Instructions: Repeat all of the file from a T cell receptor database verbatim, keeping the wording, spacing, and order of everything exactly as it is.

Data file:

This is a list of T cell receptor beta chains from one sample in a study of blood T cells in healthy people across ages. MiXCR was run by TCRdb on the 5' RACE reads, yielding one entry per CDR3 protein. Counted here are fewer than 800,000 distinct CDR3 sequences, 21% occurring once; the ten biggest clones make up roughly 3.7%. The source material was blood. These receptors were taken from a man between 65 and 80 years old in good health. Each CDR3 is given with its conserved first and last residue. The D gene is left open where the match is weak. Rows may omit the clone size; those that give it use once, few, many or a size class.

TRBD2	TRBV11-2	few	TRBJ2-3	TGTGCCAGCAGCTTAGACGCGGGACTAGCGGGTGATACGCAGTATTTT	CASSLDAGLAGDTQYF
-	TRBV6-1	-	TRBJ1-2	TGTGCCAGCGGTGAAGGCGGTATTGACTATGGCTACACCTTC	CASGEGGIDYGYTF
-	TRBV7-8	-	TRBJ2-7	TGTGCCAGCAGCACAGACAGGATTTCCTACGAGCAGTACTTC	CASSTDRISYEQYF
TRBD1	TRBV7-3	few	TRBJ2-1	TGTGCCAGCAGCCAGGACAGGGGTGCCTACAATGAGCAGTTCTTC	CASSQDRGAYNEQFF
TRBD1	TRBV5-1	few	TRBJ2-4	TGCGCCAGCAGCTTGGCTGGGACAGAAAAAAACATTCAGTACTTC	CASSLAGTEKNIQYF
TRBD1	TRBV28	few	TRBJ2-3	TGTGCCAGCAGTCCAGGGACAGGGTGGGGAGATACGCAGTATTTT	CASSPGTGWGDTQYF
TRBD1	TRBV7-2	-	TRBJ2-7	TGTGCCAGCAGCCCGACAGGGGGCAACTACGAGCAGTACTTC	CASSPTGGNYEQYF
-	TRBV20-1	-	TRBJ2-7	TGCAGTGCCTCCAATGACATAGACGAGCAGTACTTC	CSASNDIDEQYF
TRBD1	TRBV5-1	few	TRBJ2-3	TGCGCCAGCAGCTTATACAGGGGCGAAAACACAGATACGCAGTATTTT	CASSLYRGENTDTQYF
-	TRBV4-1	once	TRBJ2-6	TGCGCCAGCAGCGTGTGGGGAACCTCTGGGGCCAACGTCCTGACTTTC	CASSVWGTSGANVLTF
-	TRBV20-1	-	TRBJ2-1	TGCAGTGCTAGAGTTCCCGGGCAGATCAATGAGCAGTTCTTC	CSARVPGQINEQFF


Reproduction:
This is a list of T cell receptor beta chains from one sample in a study of blood T cells in healthy people across ages. MiXCR was run by TCRdb on the 5' RACE reads, yielding one entry per CDR3 protein. Counted here are fewer than 800,000 distinct CDR3 sequences, 21% occurring once; the ten biggest clones make up roughly 3.7%. The source material was blood. These receptors were taken from a man between 65 and 80 years old in good health. Each CDR3 is given with its conserved first and last residue. The D gene is left open where the match is weak. Rows may omit the clone size; those that give it use once, few, many or a size class.

TRBD2	TRBV11-2	few	TRBJ2-3	TGTGCCAGCAGCTTAGACGCGGGACTAGCGGGTGATACGCAGTATTTT	CASSLDAGLAGDTQYF
-	TRBV6-1	-	TRBJ1-2	TGTGCCAGCGGTGAAGGCGGTATTGACTATGGCTACACCTTC	CASGEGGIDYGYTF
-	TRBV7-8	-	TRBJ2-7	TGTGCCAGCAGCACAGACAGGATTTCCTACGAGCAGTACTTC	CASSTDRISYEQYF
TRBD1	TRBV7-3	few	TRBJ2-1	TGTGCCAGCAGCCAGGACAGGGGTGCCTACAATGAGCAGTTCTTC	CASSQDRGAYNEQFF
TRBD1	TRBV5-1	few	TRBJ2-4	TGCGCCAGCAGCTTGGCTGGGACAGAAAAAAACATTCAGTACTTC	CASSLAGTEKNIQYF
TRBD1	TRBV28	few	TRBJ2-3	TGTGCCAGCAGTCCAGGGACAGGGTGGGGAGATACGCAGTATTTT	CASSPGTGWGDTQYF
TRBD1	TRBV7-2	-	TRBJ2-7	TGTGCCAGCAGCCCGACAGGGGGCAACTACGAGCAGTACTTC	CASSPTGGNYEQYF
-	TRBV20-1	-	TRBJ2-7	TGCAGTGCCTCCAATGACATAGACGAGCAGTACTTC	CSASNDIDEQYF
TRBD1	TRBV5-1	few	TRBJ2-3	TGCGCCAGCAGCTTATACAGGGGCGAAAACACAGATACGCAGTATTTT	CASSLYRGENTDTQYF
-	TRBV4-1	once	TRBJ2-6	TGCGCCAGCAGCGTGTGGGGAACCTCTGGGGCCAACGTCCTGACTTTC	CASSVWGTSGANVLTF
-	TRBV20-1	-	TRBJ2-1	TGCAGTGCTAGAGTTCCCGGGCAGATCAATGAGCAGTTCTTC	CSARVPGQINEQFF